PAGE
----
Genetic patent on cancer mouse faces opposition

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The Independent Online
GENETICALLY programming a mouse to die of cancer is immoral and not an 'invention' which can be patented, according to a Europe-wide group of animal protection societies.

The coalition of 25 animal welfare groups from 12 European countries yesterday launched a campaign to oppose the first European patent on a living animal. Harvard University was granted a provisional patent by the European Patent Office (EPO) in May last year for its 'Oncomouse' - a creature genetically engineered to contract cancer.

Yesterday, one month before the deadline for opposing the decision, the animal welfare groups submitted detailed legal arguments to the EPO that, because the European Patent Convention expressly prohibits any action that would be 'contrary to morality', the mouse could not be patented.

The patent is sweeping and would apply to dogs, rabbits or chimpanzees whose genes had similarly been manipulated. The coalition argues that 'the public would not readily accept the morality of genetically engineering a primate or a dog so that it should develop cancer'.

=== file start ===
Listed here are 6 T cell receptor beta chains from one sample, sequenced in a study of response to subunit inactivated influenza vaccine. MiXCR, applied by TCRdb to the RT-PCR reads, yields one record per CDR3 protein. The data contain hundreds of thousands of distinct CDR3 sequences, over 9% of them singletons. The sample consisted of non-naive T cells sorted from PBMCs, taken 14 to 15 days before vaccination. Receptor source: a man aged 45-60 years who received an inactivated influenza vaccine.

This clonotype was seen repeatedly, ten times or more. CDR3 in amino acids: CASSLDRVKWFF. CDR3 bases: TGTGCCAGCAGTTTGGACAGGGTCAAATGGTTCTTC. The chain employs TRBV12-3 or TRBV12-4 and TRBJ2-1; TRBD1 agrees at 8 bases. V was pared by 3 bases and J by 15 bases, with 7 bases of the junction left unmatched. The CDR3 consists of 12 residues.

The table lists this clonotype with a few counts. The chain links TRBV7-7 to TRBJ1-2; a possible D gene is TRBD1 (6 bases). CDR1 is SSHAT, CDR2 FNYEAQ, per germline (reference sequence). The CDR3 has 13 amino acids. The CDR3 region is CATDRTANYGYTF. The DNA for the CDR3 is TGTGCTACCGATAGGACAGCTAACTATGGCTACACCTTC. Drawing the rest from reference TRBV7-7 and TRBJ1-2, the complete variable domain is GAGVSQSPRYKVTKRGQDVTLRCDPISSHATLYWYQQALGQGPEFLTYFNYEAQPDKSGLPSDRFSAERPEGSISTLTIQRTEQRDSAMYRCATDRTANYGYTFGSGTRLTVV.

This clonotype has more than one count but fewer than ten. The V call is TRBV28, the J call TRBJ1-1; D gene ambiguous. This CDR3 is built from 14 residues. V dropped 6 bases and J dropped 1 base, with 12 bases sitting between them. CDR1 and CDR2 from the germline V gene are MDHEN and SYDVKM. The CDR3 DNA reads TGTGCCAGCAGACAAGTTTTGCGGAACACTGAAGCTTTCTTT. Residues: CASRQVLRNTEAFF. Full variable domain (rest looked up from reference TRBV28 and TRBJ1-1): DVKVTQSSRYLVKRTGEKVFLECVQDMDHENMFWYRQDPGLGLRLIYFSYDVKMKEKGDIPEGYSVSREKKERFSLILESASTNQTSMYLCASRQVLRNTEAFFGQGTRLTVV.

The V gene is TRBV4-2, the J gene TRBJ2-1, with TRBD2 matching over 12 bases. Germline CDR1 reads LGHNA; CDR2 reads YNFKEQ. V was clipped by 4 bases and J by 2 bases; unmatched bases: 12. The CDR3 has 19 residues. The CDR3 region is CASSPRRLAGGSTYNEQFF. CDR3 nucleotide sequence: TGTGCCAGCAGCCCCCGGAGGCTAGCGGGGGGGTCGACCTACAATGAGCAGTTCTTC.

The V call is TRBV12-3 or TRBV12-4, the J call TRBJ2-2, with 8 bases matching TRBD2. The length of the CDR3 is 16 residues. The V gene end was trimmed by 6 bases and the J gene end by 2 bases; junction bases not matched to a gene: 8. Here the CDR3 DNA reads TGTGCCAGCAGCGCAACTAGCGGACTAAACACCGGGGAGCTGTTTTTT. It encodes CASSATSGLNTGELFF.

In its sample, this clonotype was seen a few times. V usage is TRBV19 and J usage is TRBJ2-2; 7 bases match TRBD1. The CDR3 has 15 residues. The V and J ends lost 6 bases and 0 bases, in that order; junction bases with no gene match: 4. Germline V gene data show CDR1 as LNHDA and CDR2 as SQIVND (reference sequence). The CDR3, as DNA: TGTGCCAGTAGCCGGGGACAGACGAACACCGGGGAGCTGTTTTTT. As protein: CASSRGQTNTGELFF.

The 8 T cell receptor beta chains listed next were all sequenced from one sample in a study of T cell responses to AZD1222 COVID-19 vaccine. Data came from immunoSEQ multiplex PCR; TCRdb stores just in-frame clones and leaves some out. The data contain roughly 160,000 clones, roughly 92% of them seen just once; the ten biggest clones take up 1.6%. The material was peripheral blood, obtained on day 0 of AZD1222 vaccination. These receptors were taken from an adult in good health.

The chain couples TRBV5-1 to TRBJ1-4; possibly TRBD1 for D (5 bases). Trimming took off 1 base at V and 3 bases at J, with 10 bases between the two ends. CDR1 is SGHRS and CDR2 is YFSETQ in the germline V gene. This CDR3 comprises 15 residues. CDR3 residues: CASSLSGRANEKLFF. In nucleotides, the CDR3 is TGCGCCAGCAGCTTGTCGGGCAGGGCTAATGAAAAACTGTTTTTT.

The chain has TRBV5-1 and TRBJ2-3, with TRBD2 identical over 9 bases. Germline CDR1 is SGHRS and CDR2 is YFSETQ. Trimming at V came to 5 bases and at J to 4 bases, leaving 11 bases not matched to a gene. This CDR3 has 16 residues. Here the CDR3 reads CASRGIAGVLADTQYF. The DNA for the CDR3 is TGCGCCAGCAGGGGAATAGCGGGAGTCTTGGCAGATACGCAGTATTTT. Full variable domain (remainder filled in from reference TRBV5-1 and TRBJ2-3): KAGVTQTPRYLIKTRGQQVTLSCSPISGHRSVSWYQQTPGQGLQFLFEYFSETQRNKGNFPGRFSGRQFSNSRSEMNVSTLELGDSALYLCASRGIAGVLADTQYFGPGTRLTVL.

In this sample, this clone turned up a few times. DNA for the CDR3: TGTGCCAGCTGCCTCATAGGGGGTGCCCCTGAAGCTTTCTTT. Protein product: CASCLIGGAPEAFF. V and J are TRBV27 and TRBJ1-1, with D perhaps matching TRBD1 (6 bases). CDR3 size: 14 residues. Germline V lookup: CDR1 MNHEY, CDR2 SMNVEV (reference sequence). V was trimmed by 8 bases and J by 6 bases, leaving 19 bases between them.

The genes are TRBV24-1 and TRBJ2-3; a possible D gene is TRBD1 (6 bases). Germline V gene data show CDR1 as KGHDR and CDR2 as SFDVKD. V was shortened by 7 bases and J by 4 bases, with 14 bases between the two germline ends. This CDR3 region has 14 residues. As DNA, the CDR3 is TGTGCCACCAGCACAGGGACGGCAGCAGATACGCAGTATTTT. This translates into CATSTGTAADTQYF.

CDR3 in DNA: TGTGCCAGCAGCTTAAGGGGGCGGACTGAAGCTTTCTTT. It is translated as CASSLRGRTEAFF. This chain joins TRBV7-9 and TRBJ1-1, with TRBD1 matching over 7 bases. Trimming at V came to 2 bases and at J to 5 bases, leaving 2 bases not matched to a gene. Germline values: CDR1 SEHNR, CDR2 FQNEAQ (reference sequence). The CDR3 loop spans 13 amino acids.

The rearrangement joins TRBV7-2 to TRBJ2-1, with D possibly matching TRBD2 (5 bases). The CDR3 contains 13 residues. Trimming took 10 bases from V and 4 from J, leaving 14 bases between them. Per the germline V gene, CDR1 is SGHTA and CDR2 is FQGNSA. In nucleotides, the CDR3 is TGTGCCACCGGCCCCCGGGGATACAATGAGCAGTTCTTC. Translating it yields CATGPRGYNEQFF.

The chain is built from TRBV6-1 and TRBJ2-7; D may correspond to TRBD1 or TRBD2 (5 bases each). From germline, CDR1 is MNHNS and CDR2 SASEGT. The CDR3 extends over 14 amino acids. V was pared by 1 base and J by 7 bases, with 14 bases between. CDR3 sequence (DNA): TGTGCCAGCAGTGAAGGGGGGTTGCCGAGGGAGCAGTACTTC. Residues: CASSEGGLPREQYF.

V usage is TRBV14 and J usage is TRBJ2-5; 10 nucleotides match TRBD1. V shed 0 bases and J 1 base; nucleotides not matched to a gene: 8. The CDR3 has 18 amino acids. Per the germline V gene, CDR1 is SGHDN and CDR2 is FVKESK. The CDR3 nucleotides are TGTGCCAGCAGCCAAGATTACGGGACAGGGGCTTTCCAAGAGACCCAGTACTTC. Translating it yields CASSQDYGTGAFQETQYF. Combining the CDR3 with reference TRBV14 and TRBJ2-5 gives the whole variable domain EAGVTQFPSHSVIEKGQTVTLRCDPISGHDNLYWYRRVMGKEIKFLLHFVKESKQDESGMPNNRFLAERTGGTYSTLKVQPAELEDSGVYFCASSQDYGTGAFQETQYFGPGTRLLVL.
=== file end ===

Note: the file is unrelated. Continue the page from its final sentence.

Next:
Joyce D'Silva, director of Compassion in World Farming, one of the British groups leading the campaign, warned that patent applications are pending for farm animals, including a transgenic chicken given the gene which produces growth hormone in cattle. Such chickens would grow faster and produce leaner meat.

Ms D'Silva said that legislation had created a 'duty of care' for all animal owners - no one legally can be deliberately cruel to an animal. However, the EPO's decision 'has enshrined a new form of animal ownership which carries no duty of care', she said. Instead, the Oncomouse was created in order to suffer.

The opposition groups also question just how well the EPO has assessed the usefulness of the patent. They argue that, increasingly, scientists are conducting cancer research using cells cultured in the laboratory and that to promote animal research would be a retrograde step.

In addition they say the patent is irreligious: humanity cannot claim to have 'invented' an animal; it is God who creates life.

Professor Sir David Weatherall, professor of clinical medicine at Oxford University, has already criticised the Oncomouse patent. In the textbook The New Genetics and Clinical Practice he warns that the public may reject the benefits of the new techniques.